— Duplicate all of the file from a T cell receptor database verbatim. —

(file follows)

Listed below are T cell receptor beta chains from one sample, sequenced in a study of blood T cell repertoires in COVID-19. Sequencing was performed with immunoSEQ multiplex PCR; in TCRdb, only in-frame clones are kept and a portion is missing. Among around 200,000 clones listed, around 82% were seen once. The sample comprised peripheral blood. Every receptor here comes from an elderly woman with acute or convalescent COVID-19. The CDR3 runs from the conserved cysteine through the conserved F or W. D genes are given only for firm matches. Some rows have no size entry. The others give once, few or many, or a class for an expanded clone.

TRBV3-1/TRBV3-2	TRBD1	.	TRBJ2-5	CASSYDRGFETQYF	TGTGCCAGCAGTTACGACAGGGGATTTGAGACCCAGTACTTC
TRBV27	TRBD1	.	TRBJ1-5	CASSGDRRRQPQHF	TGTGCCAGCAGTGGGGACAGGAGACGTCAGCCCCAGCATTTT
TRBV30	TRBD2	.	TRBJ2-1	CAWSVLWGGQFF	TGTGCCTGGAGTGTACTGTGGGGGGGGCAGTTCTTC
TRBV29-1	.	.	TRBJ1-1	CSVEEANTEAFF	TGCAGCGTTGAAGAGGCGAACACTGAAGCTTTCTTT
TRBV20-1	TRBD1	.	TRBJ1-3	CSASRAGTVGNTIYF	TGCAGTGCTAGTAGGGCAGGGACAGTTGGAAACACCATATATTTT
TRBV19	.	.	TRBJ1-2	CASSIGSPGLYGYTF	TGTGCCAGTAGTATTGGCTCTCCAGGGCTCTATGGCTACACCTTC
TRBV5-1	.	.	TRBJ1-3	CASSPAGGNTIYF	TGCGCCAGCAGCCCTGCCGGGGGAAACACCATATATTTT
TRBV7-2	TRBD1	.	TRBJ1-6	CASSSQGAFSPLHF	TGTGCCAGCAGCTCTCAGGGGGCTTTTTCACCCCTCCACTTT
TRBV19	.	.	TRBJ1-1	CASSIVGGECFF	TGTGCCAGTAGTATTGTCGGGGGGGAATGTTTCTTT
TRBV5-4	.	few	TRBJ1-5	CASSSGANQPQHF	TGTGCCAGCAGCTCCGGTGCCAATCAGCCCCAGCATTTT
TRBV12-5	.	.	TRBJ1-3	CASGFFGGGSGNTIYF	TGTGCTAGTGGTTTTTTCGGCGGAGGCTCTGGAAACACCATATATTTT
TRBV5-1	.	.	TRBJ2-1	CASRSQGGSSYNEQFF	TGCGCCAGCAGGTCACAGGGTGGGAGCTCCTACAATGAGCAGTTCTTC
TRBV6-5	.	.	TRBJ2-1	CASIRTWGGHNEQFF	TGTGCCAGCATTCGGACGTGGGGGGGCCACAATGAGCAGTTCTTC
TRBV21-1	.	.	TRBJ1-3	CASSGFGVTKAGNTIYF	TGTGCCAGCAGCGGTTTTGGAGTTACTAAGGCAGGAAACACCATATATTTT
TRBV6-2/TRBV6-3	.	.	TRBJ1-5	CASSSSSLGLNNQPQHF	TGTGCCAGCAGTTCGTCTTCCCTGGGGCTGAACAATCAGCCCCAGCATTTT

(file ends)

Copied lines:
Listed below are T cell receptor beta chains from one sample, sequenced in a study of blood T cell repertoires in COVID-19. Sequencing was performed with immunoSEQ multiplex PCR; in TCRdb, only in-frame clones are kept and a portion is missing. Among around 200,000 clones listed, around 82% were seen once. The sample comprised peripheral blood. Every receptor here comes from an elderly woman with acute or convalescent COVID-19. The CDR3 runs from the conserved cysteine through the conserved F or W. D genes are given only for firm matches. Some rows have no size entry. The others give once, few or many, or a class for an expanded clone.

TRBV3-1/TRBV3-2	TRBD1	.	TRBJ2-5	CASSYDRGFETQYF	TGTGCCAGCAGTTACGACAGGGGATTTGAGACCCAGTACTTC
TRBV27	TRBD1	.	TRBJ1-5	CASSGDRRRQPQHF	TGTGCCAGCAGTGGGGACAGGAGACGTCAGCCCCAGCATTTT
TRBV30	TRBD2	.	TRBJ2-1	CAWSVLWGGQFF	TGTGCCTGGAGTGTACTGTGGGGGGGGCAGTTCTTC
TRBV29-1	.	.	TRBJ1-1	CSVEEANTEAFF	TGCAGCGTTGAAGAGGCGAACACTGAAGCTTTCTTT
TRBV20-1	TRBD1	.	TRBJ1-3	CSASRAGTVGNTIYF	TGCAGTGCTAGTAGGGCAGGGACAGTTGGAAACACCATATATTTT
TRBV19	.	.	TRBJ1-2	CASSIGSPGLYGYTF	TGTGCCAGTAGTATTGGCTCTCCAGGGCTCTATGGCTACACCTTC
TRBV5-1	.	.	TRBJ1-3	CASSPAGGNTIYF	TGCGCCAGCAGCCCTGCCGGGGGAAACACCATATATTTT
TRBV7-2	TRBD1	.	TRBJ1-6	CASSSQGAFSPLHF	TGTGCCAGCAGCTCTCAGGGGGCTTTTTCACCCCTCCACTTT
TRBV19	.	.	TRBJ1-1	CASSIVGGECFF	TGTGCCAGTAGTATTGTCGGGGGGGAATGTTTCTTT
TRBV5-4	.	few	TRBJ1-5	CASSSGANQPQHF	TGTGCCAGCAGCTCCGGTGCCAATCAGCCCCAGCATTTT
TRBV12-5	.	.	TRBJ1-3	CASGFFGGGSGNTIYF	TGTGCTAGTGGTTTTTTCGGCGGAGGCTCTGGAAACACCATATATTTT
TRBV5-1	.	.	TRBJ2-1	CASRSQGGSSYNEQFF	TGCGCCAGCAGGTCACAGGGTGGGAGCTCCTACAATGAGCAGTTCTTC
TRBV6-5	.	.	TRBJ2-1	CASIRTWGGHNEQFF	TGTGCCAGCATTCGGACGTGGGGGGGCCACAATGAGCAGTTCTTC
TRBV21-1	.	.	TRBJ1-3	CASSGFGVTKAGNTIYF	TGTGCCAGCAGCGGTTTTGGAGTTACTAAGGCAGGAAACACCATATATTTT
TRBV6-2/TRBV6-3	.	.	TRBJ1-5	CASSSSSLGLNNQPQHF	TGTGCCAGCAGTTCGTCTTCCCTGGGGCTGAACAATCAGCCCCAGCATTTT